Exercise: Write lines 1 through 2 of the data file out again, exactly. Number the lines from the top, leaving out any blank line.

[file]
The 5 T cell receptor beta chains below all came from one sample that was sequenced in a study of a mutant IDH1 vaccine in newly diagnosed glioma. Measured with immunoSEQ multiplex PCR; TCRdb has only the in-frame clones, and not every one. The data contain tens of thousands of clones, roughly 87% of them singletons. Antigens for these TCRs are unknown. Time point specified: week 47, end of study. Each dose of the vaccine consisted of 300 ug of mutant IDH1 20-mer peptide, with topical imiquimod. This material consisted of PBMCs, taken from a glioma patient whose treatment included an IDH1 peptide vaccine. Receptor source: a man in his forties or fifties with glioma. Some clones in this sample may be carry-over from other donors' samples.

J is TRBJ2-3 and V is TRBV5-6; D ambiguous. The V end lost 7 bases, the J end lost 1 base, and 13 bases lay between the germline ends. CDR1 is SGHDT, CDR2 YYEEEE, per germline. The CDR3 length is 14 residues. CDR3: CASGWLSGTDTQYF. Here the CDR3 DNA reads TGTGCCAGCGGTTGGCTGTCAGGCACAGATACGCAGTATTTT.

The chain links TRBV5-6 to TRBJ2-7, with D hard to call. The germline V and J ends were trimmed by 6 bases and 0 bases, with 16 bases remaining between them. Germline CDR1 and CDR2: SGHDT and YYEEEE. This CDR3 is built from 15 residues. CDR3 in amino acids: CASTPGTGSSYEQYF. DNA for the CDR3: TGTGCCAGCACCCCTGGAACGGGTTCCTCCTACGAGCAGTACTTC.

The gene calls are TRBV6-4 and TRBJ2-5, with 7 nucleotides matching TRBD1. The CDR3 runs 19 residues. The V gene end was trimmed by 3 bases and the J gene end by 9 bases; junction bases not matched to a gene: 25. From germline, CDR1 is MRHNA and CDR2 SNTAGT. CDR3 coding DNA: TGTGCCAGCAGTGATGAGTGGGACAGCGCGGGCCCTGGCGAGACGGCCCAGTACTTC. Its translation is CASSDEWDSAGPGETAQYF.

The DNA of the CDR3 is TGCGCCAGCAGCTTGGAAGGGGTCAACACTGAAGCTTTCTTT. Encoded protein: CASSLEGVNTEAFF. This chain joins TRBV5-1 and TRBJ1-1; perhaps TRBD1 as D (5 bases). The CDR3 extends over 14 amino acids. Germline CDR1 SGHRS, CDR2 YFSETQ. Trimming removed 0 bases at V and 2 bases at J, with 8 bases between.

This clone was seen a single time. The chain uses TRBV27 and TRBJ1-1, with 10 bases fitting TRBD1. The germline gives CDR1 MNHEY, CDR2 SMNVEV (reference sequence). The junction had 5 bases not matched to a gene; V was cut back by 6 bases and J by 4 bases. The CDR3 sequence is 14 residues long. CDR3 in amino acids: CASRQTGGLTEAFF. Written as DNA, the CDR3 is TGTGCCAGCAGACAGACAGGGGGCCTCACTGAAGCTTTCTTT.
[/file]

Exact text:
The 5 T cell receptor beta chains below all came from one sample that was sequenced in a study of a mutant IDH1 vaccine in newly diagnosed glioma. Measured with immunoSEQ multiplex PCR; TCRdb has only the in-frame clones, and not every one. The data contain tens of thousands of clones, roughly 87% of them singletons. Antigens for these TCRs are unknown. Time point specified: week 47, end of study. Each dose of the vaccine consisted of 300 ug of mutant IDH1 20-mer peptide, with topical imiquimod. This material consisted of PBMCs, taken from a glioma patient whose treatment included an IDH1 peptide vaccine. Receptor source: a man in his forties or fifties with glioma. Some clones in this sample may be carry-over from other donors' samples.

J is TRBJ2-3 and V is TRBV5-6; D ambiguous. The V end lost 7 bases, the J end lost 1 base, and 13 bases lay between the germline ends. CDR1 is SGHDT, CDR2 YYEEEE, per germline. The CDR3 length is 14 residues. CDR3: CASGWLSGTDTQYF. Here the CDR3 DNA reads TGTGCCAGCGGTTGGCTGTCAGGCACAGATACGCAGTATTTT.